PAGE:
NASA Delays SpaceX Crew-1 Astronauts Return to Earth – Here’s Why

NASA astronauts Shannon Walker, Victor Glover, and Mike Hopkins, and astronaut Soichi Noguchi of the Japan Aerospace Exploration Agency – who constitute the crew of NASA’s Crew-1 mission – inside SpaceX’s Crew Dragon spacecraft. Credit: SpaceX

NASA’s SpaceX Crew-1 mission with NASA astronauts Michael Hopkins, Victor Glover, and Shannon Walker, and Soichi Noguchi of the Japan Aerospace Exploration Agency (JAXA) is now targeting a return to Earth at 11:36 a.m. EDT Saturday, May 1, in the Gulf of Mexico off the coast of Florida. The Crew Dragon spacecraft, named Resilience, is scheduled to undock from the International Space Station at 5:55 p.m. Friday, April 30, to begin the journey home.

NASA and SpaceX agreed to move Crew-1’s undocking and splashdown from Wednesday, April 28, following a review of forecast weather conditions in the splashdown zones off the coast of Florida, which currently predict wind speeds above the recovery criteria. Teams will continue to monitor weather conditions for splashdown ahead of Friday’s planned undocking.

The return to Earth – and activities leading up to the return – will air live on NASA Television, the NASA App, and the agency’s website.

Expedition 64 Flight Engineers and SpaceX Crew-1 Members

Pictured from left are Expedition 64 Flight Engineers and SpaceX Crew-1 members Michael Hopkins, Victor Glover, Shannon Walker and Soichi Noguchi. Credit: NASA

Crew-1 is the first of six crewed missions NASA and SpaceX will fly as part of the agency’s Commercial Crew Program, which worked with the U.S. aerospace industry to return launches with astronauts on American rockets and spacecraft from American soil.

In advance of departure from the space station, Crew-1 astronaut and station Commander Shannon Walker of NASA will hand over command of the station to JAXA astronaut and Crew-2 member Akihiko Hoshide during a change of command and farewell event.

The Crew Dragon will undock autonomously and depart from the space station with the capability to splashdown at one of seven targeted landing zones in the Atlantic Ocean or Gulf of Mexico off the coast of Florida. Resilience also will return to Earth important and time-sensitive research. For normal crew rescue and recovery operations, the NASA and SpaceX teams select two primary splashdown locations from the seven possible locations about two weeks prior to return, with additional decision milestones taking place prior to crew boarding the spacecraft, during free flight, and before Crew Dragon performs a deorbit burn.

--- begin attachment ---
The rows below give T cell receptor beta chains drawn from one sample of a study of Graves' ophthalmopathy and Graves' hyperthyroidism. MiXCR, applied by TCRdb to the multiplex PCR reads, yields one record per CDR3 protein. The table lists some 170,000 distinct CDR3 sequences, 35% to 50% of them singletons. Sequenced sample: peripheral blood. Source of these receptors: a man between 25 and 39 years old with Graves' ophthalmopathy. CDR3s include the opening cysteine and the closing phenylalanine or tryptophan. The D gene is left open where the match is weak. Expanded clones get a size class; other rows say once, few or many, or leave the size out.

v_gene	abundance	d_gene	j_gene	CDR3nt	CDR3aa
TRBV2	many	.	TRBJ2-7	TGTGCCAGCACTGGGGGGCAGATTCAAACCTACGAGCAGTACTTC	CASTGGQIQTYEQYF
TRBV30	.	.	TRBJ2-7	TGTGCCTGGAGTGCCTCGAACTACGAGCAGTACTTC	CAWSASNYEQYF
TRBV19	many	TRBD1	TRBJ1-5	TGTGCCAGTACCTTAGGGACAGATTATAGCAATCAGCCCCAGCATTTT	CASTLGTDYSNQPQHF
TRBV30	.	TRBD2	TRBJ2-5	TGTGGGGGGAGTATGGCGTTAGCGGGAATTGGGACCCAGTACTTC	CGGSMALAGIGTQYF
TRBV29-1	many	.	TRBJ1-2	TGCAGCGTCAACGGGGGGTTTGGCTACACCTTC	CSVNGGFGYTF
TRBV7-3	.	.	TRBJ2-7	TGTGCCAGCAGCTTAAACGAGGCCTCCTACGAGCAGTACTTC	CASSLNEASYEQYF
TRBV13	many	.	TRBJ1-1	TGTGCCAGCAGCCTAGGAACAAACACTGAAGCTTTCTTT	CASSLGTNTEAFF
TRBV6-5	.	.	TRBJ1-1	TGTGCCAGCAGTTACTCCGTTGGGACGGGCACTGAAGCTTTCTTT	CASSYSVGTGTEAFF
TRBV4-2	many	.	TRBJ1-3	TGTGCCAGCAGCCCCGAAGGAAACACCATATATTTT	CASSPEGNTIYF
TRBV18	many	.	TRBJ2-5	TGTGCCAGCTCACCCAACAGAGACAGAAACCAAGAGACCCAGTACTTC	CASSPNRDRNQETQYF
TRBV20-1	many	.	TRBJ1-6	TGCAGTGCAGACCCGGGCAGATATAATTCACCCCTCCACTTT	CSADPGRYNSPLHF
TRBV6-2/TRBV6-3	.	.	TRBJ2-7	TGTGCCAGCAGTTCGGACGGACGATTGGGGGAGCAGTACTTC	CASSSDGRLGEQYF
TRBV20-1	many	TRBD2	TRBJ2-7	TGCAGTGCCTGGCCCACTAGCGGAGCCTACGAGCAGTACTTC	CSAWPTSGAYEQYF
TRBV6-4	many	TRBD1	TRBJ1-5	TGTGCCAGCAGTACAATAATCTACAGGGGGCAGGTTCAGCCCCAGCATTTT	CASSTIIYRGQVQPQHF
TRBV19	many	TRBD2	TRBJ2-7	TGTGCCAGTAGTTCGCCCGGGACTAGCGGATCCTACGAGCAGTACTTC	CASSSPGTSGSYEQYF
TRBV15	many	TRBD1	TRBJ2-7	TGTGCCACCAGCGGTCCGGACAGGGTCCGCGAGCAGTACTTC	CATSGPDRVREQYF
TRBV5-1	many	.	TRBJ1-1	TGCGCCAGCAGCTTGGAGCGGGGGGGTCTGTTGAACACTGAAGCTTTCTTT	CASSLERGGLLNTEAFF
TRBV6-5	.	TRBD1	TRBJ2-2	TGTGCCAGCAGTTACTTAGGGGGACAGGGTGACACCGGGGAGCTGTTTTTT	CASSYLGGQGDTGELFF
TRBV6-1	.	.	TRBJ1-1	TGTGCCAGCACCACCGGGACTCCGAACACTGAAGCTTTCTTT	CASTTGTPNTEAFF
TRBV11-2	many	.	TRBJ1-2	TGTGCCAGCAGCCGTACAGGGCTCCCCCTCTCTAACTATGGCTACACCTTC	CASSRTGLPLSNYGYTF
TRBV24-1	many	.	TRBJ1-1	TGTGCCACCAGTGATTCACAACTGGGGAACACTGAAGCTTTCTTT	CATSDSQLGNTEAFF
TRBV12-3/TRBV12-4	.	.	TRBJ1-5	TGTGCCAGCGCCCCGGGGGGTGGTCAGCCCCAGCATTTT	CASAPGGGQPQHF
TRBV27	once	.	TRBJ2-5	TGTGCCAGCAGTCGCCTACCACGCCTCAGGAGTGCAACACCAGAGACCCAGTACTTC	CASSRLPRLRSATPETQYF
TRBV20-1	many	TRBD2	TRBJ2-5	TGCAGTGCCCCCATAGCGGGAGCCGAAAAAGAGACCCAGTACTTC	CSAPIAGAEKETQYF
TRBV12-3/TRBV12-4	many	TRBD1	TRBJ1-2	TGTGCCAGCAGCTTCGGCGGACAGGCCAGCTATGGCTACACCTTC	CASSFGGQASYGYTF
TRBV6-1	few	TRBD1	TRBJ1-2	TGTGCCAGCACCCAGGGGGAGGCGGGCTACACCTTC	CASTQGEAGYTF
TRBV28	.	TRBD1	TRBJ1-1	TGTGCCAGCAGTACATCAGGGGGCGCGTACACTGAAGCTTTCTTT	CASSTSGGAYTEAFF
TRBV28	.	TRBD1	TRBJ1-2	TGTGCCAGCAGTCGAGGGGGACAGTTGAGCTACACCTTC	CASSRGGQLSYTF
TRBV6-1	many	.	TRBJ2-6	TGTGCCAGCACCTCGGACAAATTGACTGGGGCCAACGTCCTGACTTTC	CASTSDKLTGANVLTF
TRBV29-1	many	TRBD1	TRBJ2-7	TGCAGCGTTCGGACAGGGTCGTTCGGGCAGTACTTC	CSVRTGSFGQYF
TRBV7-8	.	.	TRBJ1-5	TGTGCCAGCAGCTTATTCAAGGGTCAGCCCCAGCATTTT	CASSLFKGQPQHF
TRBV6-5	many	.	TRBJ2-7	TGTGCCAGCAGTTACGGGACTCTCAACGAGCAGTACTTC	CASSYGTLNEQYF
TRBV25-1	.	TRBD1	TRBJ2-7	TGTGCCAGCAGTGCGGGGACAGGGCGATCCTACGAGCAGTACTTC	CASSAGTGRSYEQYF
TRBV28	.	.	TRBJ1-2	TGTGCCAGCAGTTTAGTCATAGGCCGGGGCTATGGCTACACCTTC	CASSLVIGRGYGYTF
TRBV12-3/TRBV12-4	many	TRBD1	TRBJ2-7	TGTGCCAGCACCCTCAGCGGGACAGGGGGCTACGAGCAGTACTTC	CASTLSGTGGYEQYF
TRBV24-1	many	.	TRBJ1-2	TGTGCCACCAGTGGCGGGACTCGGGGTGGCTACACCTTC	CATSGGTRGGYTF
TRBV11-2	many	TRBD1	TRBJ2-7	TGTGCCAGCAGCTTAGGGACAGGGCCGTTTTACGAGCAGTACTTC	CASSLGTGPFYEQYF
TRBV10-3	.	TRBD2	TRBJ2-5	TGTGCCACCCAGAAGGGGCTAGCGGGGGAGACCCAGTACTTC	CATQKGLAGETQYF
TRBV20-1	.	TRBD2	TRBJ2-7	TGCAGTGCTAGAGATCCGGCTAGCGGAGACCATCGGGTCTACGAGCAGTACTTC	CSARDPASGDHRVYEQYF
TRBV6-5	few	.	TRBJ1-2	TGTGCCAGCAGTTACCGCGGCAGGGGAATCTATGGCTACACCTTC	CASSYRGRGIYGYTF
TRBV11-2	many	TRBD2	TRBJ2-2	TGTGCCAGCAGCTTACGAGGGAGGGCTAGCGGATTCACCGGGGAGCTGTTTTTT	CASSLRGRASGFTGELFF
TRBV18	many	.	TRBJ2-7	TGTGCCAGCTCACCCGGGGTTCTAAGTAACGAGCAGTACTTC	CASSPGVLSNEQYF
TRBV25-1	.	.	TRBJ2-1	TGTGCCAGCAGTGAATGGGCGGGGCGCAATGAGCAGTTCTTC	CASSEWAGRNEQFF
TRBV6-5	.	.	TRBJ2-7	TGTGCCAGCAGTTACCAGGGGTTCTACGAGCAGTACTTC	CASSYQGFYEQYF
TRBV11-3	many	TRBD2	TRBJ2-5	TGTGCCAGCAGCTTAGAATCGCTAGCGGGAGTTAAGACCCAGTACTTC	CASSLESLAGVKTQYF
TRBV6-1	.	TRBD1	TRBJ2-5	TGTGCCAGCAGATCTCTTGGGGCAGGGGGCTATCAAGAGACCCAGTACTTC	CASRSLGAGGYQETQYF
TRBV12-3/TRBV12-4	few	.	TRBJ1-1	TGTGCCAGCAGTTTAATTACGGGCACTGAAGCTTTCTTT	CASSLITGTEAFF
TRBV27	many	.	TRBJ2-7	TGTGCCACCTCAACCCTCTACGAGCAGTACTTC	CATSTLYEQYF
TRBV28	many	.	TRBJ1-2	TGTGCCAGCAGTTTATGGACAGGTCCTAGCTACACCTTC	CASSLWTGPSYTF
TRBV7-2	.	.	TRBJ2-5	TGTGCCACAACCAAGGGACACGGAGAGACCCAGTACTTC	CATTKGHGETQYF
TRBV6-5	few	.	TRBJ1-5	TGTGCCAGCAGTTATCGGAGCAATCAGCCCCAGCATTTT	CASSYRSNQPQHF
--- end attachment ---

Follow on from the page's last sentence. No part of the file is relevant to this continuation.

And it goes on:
NASA and SpaceX closely coordinate with the U.S. Coast Guard to establish a 10-nautical-mile safety zone around the expected splashdown location to ensure safety for the public and for those involved in the recovery operations, as well as the crew aboard the returning spacecraft.

NASA’s SpaceX Crew-1 return coverage is as follows (all times are Eastern):

Tuesday, April 27

1:25 p.m. – Change of Command and Crew-1 farewell remarks aboard the International Space Station

Friday, April 30

3:30 p.m. – NASA TV coverage begins for 3:50 p.m. hatch closure

5:30 p.m. – NASA TV coverage begins for 5:55 p.m. undocking

Saturday, May 1

11:36 a.m. – Splashdown (NASA TV will provide continuous coverage from undocking to splashdown)

1:30 p.m. – Return to Earth news conference at NASA’s Johnson Space Center in Houston, with the following participants:

  • Kathy Lueders, associate administrator, Human Exploration and Operations Mission Directorate, NASA Headquarters
  • Steve Stich, manager, Commercial Crew Program, Kennedy Space Center
  • Joel Montalbano, manager, International Space Station, Johnson
  • Holly Ridings, chief flight director, Johnson
  • Hans Koenigsmann, senior advisor, Flight Reliability, SpaceX
  • Hiroshi Sasaki, vice president and director general, JAXA’s Human Spaceflight Technology Directorate

NASA’s Commercial Crew Program has delivered on its goal of safe, reliable, and cost-effective transportation to and from the International Space Station from the United States through a partnership with American private industry. This partnership is changing the arc of human spaceflight history by opening access to low-Earth orbit and the International Space Station to more people, more science, and more commercial opportunities. The space station remains the springboard to NASA’s next great leap in space exploration, including future missions to the Moon and, eventually, to Mars.


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